ATLANTA — Friends and family remembered Rayshard Brooks as a father who loved music and barbecue and wanted desperately to keep his life on the right path so he would not return to jail.
A memorial service for Brooks took place Tuesday at Ebenezer Baptist Church, the historic church where Rev. Martin Luther King Jr. once preached.
King’s daughter, the Rev. Dr. Bernice King, also delivered remarks at the funeral.
“My heart deeply grieves for Dream, Memory, Blessing and Maki,” King said of Brooks’ children. “I know the pain of growing up without a father and the on-going attention of his tragic loss.”
“There are so many ways June 12th could have ended, and police killing didn’t have to be one of them.” King said.
The private funeral took place with 350 family members in the pews, all wearing white. Many wore masks to prevent the spread of COVID-19.
Brooks’ mother-in-law, Rochelle Gooden, spoke fondly of their cooking competitions and their opposite views about mayonnaise.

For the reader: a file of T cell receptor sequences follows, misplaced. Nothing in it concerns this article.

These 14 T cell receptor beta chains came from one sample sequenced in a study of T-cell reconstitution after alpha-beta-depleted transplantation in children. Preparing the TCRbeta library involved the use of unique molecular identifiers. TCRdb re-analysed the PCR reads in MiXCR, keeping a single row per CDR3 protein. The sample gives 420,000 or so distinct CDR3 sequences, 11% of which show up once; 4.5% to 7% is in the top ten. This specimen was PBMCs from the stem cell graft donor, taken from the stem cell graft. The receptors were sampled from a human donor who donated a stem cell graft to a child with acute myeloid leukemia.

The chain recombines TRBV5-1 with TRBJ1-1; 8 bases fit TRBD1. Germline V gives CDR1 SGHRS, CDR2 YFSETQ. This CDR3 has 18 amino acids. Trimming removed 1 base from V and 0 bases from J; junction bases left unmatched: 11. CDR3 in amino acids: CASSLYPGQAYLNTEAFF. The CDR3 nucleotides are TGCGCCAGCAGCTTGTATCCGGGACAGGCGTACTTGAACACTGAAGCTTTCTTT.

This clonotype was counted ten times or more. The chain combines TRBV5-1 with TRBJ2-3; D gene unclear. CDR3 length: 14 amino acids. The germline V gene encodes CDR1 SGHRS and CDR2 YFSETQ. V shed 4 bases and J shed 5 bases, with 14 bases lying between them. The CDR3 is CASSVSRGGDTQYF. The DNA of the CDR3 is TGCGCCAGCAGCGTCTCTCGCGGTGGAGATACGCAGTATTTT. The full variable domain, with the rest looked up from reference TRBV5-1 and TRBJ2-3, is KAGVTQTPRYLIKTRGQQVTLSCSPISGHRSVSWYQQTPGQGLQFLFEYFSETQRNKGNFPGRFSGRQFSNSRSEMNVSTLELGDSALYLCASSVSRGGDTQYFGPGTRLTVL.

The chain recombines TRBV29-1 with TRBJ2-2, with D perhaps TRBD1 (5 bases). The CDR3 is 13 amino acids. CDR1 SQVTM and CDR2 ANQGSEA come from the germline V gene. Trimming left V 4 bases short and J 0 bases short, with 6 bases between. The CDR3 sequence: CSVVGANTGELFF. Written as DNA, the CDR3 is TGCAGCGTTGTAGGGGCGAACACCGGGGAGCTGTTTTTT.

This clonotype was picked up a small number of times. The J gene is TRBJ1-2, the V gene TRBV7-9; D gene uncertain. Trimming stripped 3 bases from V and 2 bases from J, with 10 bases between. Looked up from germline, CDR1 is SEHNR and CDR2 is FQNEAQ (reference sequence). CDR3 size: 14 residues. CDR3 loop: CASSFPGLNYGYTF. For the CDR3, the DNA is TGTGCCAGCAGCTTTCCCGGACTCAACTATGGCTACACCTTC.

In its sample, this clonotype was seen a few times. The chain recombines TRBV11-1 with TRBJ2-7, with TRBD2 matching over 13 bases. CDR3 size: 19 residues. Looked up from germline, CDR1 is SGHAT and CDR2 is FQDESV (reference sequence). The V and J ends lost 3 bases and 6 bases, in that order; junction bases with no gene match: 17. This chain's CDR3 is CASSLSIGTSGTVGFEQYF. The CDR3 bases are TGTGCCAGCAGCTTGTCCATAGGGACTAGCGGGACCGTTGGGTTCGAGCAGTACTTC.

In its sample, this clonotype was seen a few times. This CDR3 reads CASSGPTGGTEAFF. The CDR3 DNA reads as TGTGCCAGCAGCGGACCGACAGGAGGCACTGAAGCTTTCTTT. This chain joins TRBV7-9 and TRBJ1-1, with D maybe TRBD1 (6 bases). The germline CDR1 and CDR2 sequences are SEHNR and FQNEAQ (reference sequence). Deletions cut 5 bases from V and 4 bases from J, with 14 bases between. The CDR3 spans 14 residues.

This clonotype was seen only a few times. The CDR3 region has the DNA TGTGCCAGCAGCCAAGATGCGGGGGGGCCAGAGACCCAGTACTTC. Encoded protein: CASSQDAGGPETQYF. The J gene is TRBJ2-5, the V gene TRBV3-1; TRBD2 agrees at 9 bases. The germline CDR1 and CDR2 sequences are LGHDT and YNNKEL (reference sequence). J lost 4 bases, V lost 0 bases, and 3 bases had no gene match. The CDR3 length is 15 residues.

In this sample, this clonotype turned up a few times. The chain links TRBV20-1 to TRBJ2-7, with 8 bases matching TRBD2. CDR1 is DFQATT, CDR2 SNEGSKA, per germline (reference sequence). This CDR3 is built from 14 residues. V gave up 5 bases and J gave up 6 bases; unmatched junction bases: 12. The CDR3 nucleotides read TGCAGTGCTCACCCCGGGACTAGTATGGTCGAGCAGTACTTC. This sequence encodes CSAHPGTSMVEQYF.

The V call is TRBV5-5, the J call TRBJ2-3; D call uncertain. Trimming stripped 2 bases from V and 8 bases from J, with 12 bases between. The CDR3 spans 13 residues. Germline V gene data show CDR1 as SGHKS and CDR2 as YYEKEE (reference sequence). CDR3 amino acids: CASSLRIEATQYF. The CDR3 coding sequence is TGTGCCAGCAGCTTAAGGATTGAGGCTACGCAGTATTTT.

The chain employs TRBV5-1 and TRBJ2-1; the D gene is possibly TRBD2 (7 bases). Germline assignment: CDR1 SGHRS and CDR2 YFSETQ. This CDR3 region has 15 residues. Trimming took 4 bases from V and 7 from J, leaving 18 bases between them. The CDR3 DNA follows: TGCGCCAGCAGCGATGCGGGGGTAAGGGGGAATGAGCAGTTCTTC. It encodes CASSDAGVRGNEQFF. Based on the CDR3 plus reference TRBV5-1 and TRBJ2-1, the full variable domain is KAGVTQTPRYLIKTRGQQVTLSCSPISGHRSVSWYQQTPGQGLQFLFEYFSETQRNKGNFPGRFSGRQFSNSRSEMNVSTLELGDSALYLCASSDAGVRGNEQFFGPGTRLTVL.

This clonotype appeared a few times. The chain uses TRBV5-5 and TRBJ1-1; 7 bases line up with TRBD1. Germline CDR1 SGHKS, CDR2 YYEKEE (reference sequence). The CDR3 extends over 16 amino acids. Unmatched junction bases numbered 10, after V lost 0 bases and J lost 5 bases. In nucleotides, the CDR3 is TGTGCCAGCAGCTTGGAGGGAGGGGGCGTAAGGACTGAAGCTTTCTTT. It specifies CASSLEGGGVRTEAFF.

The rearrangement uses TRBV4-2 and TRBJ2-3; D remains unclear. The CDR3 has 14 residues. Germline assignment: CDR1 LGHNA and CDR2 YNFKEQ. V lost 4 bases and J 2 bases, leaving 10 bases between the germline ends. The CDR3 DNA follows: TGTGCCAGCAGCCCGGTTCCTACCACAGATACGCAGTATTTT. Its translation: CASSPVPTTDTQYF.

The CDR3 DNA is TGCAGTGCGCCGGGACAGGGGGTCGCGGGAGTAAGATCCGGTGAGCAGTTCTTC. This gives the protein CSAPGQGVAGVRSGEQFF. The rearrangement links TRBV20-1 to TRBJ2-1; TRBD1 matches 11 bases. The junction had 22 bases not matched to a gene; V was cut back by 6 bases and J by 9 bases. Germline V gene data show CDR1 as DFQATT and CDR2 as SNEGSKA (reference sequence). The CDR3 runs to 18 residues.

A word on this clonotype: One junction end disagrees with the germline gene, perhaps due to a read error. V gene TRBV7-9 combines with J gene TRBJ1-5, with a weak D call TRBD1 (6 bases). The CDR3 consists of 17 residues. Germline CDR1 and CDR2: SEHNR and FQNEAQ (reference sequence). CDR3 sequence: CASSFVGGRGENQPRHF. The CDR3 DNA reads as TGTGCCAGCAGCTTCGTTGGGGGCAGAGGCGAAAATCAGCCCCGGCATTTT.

“He would have the biggest smile. The smile that, I look at my grandbaby right there, and she looks just like him, and when I look at her I know he’s not gone,” Gooden said.
Friends and a cousin also spoke between video tributes and a eulogy delivered by Rev. Raphael Warnock.
“Rayshard Brooks is the latest high profile casualty in the struggle for justice and a battle for the soul of America,” Warnock said. “We demand police reform. We need police reform. God knows we do. But this is bigger than the police. Police brutality is as predictable as it is tragic.”
Warnock talked about the country’s large number of incarcerated men and the need to reform the prison system as well.
“Everybody’s got a record. And none of us wants to be forever judged by our worse day,” Warnock said.
Officer Garrett Rolfe shot Brooks in the back after Brooks fired a Taser in his direction while running away after a struggle with officers outside a Wendy’s restaurant on June 12. Rolfe is white. Brooks was Black.
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